HEADQUARTERS FIFTH ARMY CORPS,
November 2, 1864.
GENERAL: I have the honor to report the operations of the Fifth Army Corps in the movement on the 27th ultimo. I accompany it by a map* on a scale of four inches a mile, made from our reconnaissances. I have put on it, in red, the supposed position of roads and rivers, as indicated on the map with which we set out. If the operations should ever become a matter of criticism, the study of this map would be of importance in comprehending the difficulties of executing any design, or meeting, expectations previously formed.
I introduce my report with some quotations from the general order of instructions, which will save time:
4. Major-General Parke, commanding Ninth Corps, will move at such hour of the morning of the 27th as will enable him to attack the right of the enemy's infantry, between Hatcher's Run and their new works at Hawks' and Dabney's at the dawn of day. It is probable that the enemy's line of intrenchments is incomplete at that point, and the commanding general expects, by a secret and sudden movement, to surprise them and carry their half-formed works. General Parke will therefore move and attack vigorously at the time named, tot later that 5.30, and, if successful, will follow up the enemy closely, turning toward the right; should he not break the enemy's line, General Parke will remain confronting them until the operations on the left draw off the enemy.
5. Major-General Warren, commanding Fifth Corps, will, if practicable, move simultaneously with the Ninth Corps, and proceed to the crossing of Hatcher's Run, below the plank-road bridge, from which point he will support the Ninth Corps, and if the attack is successful, follow up the enemy, moving on the Ninth Corps. Should General Parke fail to break the enemy's line General Warren will cross Hatcher's Run endeavor to turn the enemy's right by recrossing at the first practicable point above the Boydton plank road, keeping on the right of Hancock. He will them turn toward the plank road and open the plank-road bridge.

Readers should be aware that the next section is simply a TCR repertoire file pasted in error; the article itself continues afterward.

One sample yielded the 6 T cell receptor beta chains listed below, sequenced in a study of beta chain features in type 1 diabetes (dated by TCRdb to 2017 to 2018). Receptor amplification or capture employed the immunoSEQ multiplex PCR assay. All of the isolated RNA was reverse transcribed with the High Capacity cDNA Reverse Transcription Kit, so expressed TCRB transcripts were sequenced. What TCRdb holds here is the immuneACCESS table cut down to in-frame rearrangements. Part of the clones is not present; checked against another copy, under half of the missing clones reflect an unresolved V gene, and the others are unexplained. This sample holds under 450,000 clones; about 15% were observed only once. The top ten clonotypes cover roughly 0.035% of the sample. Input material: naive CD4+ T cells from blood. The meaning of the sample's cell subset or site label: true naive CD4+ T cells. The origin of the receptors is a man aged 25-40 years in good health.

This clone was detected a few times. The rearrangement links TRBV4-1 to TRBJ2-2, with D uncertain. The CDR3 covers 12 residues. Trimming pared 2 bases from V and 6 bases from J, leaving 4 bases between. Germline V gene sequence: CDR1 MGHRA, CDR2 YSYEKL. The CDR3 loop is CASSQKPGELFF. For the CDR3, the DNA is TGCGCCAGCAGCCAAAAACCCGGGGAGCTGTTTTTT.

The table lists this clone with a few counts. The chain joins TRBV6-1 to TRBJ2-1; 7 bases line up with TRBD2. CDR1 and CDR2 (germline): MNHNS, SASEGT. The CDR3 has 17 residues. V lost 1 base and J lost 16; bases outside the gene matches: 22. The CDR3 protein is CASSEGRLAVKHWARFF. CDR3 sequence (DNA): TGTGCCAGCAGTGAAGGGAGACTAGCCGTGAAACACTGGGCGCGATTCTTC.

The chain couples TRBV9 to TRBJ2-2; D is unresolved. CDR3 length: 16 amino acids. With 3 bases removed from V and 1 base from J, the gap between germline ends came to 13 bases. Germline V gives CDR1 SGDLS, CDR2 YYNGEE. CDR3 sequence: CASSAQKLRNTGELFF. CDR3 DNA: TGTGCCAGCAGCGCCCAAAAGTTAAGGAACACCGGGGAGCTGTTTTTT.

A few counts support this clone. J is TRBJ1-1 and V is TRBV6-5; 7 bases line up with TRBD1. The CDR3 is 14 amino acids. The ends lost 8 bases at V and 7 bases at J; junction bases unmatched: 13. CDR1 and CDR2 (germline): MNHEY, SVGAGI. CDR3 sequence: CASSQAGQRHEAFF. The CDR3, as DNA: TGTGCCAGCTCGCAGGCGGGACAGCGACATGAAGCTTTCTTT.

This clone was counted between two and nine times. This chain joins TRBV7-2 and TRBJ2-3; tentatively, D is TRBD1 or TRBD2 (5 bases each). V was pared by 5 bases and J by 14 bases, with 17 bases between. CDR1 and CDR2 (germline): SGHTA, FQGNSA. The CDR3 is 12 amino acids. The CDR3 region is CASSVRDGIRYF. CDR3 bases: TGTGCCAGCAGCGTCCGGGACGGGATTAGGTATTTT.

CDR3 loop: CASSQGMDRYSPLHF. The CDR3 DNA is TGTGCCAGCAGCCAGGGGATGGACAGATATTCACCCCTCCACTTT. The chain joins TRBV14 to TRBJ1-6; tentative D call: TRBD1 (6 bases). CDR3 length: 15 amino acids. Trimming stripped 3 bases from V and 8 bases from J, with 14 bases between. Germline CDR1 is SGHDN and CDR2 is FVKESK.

The being no road known over the country I was expected to operate in between the Ninth and Second Corps, I sent out Major Roebling, who reconnoitered everywhere in that direction, as far as our cavalry picket-line, which, however, was but a short distance out.
Under these circumstances, I issued my instructions to march at 5.30 a. m. on the 27th. The commanding general, however, did not think the hour early enough, and fixed it at 4 a. m. My route was to be to the left of Fort Cummings, through an open field; thence by a wood road, which was to lead to the Duncan road; thence I was to hunt up a road to Hatcher's Run. The command started as directed, about 4 a . m., on the 27th. In consisted, first of the First Division, commanded by Brigadier-General Griffin, 4,707 strong, of which 1,247 were ignorant of the manual, and 2,803 had never fired off a musket. Second, of the Second Division, commanded by Brigadier-General Ayres 4,704 strong, of which 104 were ignorant of the manual, and 812 had never fired off a musket. Third, of two brigades of the Third Division, commanded by Brigade Crawford, of which 298 were ignorant of the manual, and 298 had never fired off a musket. The Artillery Brigade was composed of there batteries of light 12-pounders (14 guns) and two batteries of 3-inch rifles (10 guns). The men carried sixty rounds of ammunition and four days' rations. Half our ambulances and our intrenching tools accompanied us. The ammunition wagons, with our reserve supplies, remained in camp, which was defended in my front by General Baxter's brigade, about 2, 500 strong, and eight batteries, comprising 34 guns. All our transportation and baggage were sent to City Point.
* See p. 435